In the midst of reports of Ashley Cole sporting a new mohican haircut, surprise at Andy Carroll being handed England’s no.9 shirt, or the shock at the potential “welcome” from the host nations at Euro 2012, you may have overlooked the news of the approval by FA Shareholders of radical proposals that will change the face of youth grass roots football in years to come. An overwhelming majority agreed with the plan, developed over the last couple of years, that will see a mandatory 5 v 5 format of football for under 7s and under 8s, 7 v 7 for under 9s and under 10s, and a 9 v 9 format for under 11s and under 12s, to be phased in by 2014-5. These formats will also involve smaller pitches and smaller goals, and will see the season split into three smaller phases to increase competition for a greater number of children.
Having attended the FA Coaches Conference for the past two years, where the background research has been presented, there is little doubt in my mind that this is the way forward for the improvement in English football in the long term. What is vital in the development of players is to get touches on the ball, improve technique, and more importantly learn to love and enjoy the game.
When I think back to my own football development, various things stand out. The thrill of scoring a goal of course, the enjoyment of being part of a team, making a great save or tackle, the chance to try things that you’ve seen your heroes do on a Saturday. Or maybe being scared to touch the ball for the fear of doing something wrong and being shouted at, (I was fortunate in a way, my parents hated football so I never had the “parent pressure”), being left out of the team and being told league rules meant they could only use three subs in the game so I wouldn’t play today, standing in a full size goal as my team played a team of boys who were bigger and stronger so were easily racking up a cricket score against us. I was never going to be Lionel Messi (or in those days it would have been Diego Maradona), but I sure as hell wasn’t going to get anywhere near that level with this situation. And I doubt I was alone.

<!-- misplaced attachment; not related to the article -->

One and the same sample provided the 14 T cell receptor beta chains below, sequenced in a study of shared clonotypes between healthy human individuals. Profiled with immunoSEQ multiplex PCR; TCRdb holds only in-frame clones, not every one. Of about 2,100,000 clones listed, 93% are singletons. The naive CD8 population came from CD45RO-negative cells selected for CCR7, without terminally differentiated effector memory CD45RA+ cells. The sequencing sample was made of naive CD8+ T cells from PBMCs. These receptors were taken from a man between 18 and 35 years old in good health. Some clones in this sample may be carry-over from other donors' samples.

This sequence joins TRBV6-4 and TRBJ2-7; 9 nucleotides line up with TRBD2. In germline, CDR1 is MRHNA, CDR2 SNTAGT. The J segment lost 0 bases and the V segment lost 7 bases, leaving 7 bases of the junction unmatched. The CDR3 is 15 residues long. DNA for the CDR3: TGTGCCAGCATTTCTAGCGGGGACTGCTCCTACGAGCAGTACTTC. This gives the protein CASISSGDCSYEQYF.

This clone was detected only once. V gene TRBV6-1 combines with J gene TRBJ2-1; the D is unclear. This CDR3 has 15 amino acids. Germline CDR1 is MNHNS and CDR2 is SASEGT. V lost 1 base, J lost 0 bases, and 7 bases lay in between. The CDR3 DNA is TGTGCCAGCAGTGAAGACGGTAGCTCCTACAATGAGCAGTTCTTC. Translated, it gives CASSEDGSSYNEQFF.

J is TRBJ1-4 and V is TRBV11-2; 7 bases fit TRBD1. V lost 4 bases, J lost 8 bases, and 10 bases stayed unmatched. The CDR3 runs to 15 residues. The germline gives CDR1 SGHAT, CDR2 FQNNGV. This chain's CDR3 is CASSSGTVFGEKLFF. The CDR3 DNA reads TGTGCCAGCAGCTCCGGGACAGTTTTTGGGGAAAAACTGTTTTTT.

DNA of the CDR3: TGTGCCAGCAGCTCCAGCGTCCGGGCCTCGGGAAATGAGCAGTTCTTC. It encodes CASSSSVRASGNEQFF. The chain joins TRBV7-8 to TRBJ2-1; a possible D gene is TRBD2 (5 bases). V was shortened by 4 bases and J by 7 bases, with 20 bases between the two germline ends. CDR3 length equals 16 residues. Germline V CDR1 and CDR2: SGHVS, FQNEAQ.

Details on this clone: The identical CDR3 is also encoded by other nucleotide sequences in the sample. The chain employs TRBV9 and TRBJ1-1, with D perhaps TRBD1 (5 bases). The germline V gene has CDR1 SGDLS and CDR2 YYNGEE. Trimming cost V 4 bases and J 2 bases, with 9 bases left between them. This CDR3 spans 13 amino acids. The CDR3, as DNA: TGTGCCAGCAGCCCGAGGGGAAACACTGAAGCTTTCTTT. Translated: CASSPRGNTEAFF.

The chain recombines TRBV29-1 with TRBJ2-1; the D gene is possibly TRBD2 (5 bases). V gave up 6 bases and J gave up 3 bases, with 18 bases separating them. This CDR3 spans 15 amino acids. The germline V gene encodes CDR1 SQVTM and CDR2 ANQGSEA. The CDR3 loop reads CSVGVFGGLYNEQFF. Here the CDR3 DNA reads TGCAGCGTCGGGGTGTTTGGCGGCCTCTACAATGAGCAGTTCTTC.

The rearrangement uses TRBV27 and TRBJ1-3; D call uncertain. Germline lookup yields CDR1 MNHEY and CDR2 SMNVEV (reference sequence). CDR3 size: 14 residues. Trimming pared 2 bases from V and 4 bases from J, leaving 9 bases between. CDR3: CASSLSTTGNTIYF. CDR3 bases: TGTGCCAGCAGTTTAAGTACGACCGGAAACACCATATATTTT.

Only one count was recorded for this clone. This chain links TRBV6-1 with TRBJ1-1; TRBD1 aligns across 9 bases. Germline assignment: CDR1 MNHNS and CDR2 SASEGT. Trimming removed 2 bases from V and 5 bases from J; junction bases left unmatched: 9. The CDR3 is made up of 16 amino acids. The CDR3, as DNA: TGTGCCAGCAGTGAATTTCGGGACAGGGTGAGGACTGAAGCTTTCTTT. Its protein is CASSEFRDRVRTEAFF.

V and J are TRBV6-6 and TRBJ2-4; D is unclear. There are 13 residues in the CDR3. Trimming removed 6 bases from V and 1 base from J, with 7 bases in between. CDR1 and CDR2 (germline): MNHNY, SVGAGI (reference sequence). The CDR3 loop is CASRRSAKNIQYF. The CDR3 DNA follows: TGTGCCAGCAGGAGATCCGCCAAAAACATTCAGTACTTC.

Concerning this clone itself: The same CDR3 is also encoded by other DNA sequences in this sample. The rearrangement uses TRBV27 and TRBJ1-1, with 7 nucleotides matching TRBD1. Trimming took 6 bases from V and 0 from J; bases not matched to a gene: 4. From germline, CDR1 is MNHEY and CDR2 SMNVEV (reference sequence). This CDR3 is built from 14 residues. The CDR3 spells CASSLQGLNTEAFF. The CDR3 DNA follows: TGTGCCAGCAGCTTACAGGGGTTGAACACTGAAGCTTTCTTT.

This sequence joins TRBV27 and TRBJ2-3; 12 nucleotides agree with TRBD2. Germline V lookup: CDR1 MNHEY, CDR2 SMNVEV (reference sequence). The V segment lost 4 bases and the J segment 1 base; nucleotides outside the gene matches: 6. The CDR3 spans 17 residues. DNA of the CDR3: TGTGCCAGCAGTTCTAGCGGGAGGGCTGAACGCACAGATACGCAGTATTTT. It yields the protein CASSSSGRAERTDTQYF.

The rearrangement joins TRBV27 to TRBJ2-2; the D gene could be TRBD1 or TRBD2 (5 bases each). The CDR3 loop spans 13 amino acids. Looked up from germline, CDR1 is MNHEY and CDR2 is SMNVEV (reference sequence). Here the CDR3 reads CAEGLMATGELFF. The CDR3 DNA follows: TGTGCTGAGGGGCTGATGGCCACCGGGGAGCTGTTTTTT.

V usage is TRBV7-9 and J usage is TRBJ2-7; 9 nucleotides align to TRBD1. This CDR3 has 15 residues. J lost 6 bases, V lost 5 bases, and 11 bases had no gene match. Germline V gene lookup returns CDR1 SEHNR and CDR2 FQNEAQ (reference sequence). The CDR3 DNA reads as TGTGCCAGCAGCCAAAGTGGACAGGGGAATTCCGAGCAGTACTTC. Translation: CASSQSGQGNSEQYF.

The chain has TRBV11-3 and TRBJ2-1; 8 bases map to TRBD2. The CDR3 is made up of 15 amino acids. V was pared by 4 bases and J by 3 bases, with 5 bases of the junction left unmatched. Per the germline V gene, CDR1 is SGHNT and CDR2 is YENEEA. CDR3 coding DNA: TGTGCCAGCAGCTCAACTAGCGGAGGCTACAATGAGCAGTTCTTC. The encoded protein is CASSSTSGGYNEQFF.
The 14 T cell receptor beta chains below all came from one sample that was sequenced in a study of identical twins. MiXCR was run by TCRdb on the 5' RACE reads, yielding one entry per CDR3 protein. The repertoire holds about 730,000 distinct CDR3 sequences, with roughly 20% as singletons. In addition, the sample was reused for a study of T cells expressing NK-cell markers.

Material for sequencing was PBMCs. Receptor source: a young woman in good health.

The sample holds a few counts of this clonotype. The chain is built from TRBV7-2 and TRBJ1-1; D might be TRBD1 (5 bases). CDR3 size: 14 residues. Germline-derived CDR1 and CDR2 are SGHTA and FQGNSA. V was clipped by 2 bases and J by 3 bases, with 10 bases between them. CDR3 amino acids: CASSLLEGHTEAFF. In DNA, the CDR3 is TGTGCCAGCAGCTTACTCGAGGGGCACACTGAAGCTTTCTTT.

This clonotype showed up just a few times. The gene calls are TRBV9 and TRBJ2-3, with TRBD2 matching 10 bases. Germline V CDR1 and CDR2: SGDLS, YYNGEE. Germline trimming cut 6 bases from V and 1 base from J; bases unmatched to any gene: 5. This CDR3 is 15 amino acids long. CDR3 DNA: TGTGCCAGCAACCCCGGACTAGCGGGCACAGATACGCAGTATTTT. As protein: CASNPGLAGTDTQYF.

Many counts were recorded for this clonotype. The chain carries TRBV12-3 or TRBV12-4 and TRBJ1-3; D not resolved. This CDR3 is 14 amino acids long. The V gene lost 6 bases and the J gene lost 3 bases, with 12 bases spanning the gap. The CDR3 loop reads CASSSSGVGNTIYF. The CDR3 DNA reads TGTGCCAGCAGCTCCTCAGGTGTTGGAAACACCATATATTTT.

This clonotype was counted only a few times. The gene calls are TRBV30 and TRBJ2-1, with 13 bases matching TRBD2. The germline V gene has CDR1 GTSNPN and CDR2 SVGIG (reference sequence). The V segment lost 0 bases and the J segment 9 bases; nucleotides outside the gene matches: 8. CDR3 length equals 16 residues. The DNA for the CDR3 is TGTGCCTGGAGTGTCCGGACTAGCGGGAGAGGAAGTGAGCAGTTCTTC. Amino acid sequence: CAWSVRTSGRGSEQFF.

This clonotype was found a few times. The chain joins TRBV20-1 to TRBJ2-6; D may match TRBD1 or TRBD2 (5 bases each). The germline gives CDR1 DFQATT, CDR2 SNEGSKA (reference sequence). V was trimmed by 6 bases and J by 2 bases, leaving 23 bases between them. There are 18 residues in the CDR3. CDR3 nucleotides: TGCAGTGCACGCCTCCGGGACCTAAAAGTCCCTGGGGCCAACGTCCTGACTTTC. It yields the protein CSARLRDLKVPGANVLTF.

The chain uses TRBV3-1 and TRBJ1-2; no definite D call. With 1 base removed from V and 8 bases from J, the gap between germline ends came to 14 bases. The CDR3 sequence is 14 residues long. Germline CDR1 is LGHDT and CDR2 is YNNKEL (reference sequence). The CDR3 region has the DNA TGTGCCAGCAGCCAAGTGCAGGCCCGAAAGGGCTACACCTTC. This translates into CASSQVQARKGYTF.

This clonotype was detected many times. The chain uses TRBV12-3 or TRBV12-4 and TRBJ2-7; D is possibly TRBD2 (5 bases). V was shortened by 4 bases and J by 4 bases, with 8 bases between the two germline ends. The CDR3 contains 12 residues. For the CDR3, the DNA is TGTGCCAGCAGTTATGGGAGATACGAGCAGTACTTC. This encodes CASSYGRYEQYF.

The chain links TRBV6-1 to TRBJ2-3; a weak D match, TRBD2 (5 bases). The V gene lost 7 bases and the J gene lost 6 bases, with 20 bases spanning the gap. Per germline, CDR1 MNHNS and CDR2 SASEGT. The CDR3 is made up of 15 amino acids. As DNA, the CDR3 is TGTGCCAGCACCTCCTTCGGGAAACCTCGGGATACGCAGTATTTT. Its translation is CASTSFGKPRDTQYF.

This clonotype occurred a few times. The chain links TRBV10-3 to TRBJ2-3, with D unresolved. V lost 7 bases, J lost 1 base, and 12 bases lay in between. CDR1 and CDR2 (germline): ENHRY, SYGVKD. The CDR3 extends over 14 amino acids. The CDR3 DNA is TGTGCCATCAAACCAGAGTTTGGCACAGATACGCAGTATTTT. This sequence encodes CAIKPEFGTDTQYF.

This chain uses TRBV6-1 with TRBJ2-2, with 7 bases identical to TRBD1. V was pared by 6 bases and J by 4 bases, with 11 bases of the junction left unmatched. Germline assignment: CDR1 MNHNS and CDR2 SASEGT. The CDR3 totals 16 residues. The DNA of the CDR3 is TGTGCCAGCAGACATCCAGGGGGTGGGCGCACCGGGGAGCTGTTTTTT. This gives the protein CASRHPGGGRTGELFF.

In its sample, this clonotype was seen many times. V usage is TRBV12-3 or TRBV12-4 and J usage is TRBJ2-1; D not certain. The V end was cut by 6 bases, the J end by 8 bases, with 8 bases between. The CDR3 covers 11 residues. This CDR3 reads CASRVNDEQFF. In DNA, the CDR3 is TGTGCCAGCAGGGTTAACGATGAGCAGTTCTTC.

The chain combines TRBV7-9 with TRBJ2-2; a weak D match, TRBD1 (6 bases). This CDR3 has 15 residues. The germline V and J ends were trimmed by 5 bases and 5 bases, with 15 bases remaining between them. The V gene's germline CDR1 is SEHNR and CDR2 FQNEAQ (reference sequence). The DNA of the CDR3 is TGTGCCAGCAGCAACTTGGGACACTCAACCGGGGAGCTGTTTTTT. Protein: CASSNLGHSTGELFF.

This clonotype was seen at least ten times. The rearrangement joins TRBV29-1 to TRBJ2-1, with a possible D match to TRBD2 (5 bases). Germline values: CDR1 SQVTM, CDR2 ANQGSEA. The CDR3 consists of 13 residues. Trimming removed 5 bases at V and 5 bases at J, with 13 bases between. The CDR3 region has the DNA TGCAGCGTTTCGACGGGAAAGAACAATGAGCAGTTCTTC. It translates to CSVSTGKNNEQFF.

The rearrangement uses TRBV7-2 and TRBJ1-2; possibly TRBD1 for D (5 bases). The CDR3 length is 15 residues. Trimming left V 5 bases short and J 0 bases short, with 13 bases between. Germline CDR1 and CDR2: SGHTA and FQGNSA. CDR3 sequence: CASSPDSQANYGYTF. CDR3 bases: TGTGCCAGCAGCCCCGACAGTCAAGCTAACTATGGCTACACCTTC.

However, while the proposals have been passed by the FA, there appears to still be some resistance at Grass Roots level. I took some time today to read various forums to see the general reaction to the news, and although there was a great deal of positivity, there was also plenty of objections. I have listed some below, and put my own thoughts.
“There’s nothing wrong with how things are – kids want to copy what they see in the Premiership”
Yes they do – they want to be able to do exactly what they see their heroes doing. However they’re not going to be able to do that by spending the game running after a massive punt from the big kid at the back. And is there really nothing wrong with how things are at the moment? Really? Take a look at our national team and their technique in comparison to other countries, and you will usually see that the things foreign players can do with one touch take our players two touches and so on. In general, our technique is not good enough.
“Kids are going to get a shock when they move up to full size football”
Kids get a lot of shocks as they grow up…like for example growing taller. It is about playing on pitches that are appropriate to the size of the player. An interesting point here of course is that kids grow at different rates, and perhaps players should be encouraged to “play up a level” if they are big for their age or need to test themselves further. Think about the academic geniuses – they move up a class to match their learning, and perhaps this would be true for football as well? I know this is something that they try to do at the academy at my own team, Watford.